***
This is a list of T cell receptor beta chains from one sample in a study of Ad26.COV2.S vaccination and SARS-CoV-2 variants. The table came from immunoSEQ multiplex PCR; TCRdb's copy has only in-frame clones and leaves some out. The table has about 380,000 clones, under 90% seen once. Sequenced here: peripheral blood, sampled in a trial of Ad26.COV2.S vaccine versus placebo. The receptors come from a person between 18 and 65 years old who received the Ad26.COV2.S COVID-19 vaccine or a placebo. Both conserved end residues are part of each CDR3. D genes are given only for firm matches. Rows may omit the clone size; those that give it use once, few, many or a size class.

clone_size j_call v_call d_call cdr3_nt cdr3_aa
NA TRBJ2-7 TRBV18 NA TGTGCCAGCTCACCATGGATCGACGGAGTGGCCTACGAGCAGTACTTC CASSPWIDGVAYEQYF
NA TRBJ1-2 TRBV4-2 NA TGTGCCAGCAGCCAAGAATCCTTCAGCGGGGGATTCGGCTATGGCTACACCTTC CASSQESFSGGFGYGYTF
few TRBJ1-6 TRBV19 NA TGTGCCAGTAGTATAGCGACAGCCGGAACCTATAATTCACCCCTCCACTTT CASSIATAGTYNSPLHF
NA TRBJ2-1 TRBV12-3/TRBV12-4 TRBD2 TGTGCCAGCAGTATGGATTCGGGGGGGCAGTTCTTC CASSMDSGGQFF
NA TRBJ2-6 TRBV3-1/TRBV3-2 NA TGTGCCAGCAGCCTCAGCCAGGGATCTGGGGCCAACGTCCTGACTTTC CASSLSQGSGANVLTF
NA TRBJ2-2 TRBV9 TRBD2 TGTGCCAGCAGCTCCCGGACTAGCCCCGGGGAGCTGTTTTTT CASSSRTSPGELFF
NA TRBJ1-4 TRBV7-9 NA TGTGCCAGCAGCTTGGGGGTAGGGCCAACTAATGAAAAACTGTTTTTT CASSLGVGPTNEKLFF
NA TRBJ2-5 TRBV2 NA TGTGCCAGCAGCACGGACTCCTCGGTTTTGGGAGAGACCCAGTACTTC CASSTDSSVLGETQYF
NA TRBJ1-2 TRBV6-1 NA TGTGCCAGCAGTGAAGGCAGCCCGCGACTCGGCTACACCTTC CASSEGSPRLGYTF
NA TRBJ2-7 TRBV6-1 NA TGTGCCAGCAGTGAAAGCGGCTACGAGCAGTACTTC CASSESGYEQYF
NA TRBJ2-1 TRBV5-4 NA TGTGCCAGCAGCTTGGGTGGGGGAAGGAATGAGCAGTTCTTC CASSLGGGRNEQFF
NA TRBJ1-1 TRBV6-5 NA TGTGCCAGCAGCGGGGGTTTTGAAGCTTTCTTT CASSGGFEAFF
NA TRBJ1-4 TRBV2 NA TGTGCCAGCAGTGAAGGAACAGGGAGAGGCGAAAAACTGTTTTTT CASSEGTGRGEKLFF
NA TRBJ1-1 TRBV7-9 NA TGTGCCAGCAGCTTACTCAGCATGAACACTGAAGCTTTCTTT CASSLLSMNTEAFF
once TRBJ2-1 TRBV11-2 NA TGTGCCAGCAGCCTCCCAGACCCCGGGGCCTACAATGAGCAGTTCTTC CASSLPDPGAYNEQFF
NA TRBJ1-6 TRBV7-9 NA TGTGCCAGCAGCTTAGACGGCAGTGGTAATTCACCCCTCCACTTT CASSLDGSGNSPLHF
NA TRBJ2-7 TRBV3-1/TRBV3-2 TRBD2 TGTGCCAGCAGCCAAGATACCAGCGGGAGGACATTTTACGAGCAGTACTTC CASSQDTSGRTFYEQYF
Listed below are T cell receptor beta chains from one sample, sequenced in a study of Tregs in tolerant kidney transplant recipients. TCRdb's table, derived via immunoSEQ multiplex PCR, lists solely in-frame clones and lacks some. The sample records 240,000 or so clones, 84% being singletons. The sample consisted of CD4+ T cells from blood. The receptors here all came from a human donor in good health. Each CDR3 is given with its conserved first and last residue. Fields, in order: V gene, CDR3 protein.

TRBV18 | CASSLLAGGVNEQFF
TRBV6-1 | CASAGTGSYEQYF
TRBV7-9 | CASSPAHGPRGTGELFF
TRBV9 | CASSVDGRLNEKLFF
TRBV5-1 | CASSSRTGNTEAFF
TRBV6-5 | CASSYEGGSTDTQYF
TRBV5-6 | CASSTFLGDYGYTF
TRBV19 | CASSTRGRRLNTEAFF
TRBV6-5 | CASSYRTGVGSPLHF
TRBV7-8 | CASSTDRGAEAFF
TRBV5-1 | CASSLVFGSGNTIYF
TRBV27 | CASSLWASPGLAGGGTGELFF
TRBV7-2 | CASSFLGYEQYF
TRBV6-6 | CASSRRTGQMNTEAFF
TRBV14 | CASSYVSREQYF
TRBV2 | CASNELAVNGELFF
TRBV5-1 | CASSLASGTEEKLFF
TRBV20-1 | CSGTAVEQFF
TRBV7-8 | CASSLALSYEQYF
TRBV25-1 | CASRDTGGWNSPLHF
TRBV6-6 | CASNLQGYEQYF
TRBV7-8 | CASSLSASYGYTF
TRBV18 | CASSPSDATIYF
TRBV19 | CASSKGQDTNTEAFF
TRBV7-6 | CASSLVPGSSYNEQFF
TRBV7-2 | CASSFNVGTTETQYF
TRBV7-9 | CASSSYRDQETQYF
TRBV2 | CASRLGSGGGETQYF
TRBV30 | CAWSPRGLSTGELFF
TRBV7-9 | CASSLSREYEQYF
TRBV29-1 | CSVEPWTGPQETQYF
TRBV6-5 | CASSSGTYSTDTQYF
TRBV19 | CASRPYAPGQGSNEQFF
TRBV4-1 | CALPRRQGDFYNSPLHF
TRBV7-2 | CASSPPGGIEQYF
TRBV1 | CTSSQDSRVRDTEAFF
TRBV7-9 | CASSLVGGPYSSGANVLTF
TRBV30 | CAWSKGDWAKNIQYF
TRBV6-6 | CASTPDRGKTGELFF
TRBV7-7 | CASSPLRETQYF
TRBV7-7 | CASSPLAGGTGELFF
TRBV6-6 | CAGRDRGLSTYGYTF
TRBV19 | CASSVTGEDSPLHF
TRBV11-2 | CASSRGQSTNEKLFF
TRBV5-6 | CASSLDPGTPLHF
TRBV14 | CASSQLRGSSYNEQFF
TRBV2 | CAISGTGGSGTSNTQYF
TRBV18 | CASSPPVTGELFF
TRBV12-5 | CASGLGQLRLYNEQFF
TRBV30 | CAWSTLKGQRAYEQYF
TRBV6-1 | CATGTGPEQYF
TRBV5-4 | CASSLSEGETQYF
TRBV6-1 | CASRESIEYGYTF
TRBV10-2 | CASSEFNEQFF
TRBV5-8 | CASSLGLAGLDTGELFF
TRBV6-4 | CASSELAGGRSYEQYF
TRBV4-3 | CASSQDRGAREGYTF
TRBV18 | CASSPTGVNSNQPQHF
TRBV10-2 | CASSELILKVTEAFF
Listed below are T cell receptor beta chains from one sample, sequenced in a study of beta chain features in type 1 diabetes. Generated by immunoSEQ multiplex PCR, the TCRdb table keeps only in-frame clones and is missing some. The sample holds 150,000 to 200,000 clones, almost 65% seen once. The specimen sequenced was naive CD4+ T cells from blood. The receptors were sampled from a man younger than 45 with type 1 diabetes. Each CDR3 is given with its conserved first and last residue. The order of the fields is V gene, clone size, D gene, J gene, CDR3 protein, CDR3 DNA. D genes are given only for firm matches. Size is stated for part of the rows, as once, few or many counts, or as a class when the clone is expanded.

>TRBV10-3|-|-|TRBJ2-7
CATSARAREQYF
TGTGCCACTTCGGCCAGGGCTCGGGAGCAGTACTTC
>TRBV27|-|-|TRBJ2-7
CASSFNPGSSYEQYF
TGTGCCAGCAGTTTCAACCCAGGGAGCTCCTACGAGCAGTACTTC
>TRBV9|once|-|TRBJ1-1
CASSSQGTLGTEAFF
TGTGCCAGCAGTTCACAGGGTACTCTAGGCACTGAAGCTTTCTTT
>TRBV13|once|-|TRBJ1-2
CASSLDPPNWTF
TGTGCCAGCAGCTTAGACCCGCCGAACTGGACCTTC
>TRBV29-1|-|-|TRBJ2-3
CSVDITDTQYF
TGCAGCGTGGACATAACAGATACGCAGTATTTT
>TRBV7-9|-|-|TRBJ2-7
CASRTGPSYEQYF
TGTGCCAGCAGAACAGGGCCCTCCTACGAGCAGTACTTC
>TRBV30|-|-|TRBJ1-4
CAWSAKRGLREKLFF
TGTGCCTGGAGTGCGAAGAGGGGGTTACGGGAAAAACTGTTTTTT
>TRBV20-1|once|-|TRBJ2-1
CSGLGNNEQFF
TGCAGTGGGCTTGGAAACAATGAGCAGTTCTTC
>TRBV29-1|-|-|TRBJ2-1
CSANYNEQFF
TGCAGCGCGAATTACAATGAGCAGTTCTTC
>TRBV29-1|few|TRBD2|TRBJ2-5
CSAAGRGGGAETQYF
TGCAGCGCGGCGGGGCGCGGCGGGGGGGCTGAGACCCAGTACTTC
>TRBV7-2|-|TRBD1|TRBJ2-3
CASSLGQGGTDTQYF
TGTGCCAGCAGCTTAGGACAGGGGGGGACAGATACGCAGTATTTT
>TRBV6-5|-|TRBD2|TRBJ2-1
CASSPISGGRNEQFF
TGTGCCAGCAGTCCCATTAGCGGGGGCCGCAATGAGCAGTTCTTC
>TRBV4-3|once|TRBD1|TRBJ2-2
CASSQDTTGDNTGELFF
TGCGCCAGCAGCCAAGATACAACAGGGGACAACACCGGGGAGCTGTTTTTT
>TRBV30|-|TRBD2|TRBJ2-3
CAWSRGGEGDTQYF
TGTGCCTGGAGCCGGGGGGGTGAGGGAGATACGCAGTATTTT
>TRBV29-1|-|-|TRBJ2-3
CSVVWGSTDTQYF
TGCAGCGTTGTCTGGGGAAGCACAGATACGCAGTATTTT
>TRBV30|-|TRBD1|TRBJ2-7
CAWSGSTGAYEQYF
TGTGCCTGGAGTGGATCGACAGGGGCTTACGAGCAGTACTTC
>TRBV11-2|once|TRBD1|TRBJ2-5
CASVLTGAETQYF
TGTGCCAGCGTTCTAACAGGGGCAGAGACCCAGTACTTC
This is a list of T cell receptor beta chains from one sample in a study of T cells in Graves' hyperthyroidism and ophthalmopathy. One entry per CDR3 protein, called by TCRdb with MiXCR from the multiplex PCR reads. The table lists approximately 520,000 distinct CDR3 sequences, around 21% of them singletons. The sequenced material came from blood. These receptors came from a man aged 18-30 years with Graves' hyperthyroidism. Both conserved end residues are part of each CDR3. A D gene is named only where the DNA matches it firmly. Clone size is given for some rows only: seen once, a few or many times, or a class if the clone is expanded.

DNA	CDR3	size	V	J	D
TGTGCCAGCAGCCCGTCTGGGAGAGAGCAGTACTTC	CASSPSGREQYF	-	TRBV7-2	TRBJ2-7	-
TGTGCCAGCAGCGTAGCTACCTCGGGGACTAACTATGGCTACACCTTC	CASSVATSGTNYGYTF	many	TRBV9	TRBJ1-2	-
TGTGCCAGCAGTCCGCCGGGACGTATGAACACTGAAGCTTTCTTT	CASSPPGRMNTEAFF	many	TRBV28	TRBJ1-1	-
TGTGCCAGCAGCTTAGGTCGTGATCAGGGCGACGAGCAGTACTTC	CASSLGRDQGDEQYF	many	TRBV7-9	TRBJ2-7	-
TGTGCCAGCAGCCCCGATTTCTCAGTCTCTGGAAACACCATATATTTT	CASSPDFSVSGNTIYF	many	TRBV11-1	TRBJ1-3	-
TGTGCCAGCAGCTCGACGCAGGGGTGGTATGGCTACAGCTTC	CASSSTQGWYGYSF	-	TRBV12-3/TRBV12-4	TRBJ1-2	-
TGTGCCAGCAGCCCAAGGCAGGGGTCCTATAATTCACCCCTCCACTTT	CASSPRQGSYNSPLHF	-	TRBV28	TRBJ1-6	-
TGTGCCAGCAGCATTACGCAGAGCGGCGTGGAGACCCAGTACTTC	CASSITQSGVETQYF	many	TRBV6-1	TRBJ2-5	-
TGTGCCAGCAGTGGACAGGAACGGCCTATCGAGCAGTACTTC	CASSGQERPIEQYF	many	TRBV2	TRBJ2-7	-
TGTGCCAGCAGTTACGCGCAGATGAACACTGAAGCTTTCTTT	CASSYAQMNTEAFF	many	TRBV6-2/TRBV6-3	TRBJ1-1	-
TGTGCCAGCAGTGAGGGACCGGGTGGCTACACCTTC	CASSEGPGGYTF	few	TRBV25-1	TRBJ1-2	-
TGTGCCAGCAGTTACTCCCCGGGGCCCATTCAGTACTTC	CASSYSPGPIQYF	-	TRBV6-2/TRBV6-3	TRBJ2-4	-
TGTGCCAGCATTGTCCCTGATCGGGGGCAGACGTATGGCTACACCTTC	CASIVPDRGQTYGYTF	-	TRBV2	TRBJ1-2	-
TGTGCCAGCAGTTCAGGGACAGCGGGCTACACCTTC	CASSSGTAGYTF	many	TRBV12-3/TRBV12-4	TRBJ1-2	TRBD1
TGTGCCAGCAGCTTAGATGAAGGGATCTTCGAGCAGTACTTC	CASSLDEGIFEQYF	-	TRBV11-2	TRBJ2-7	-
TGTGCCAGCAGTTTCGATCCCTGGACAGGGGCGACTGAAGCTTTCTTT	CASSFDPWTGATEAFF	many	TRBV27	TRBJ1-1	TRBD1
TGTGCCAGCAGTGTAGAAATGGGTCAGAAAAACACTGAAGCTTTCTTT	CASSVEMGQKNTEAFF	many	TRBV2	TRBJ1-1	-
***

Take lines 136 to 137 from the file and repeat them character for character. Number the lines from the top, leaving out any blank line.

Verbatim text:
TGTGCCAGCAGTCCGCCGGGACGTATGAACACTGAAGCTTTCTTT	CASSPPGRMNTEAFF	many	TRBV28	TRBJ1-1	-
TGTGCCAGCAGCTTAGGTCGTGATCAGGGCGACGAGCAGTACTTC	CASSLGRDQGDEQYF	many	TRBV7-9	TRBJ2-7	-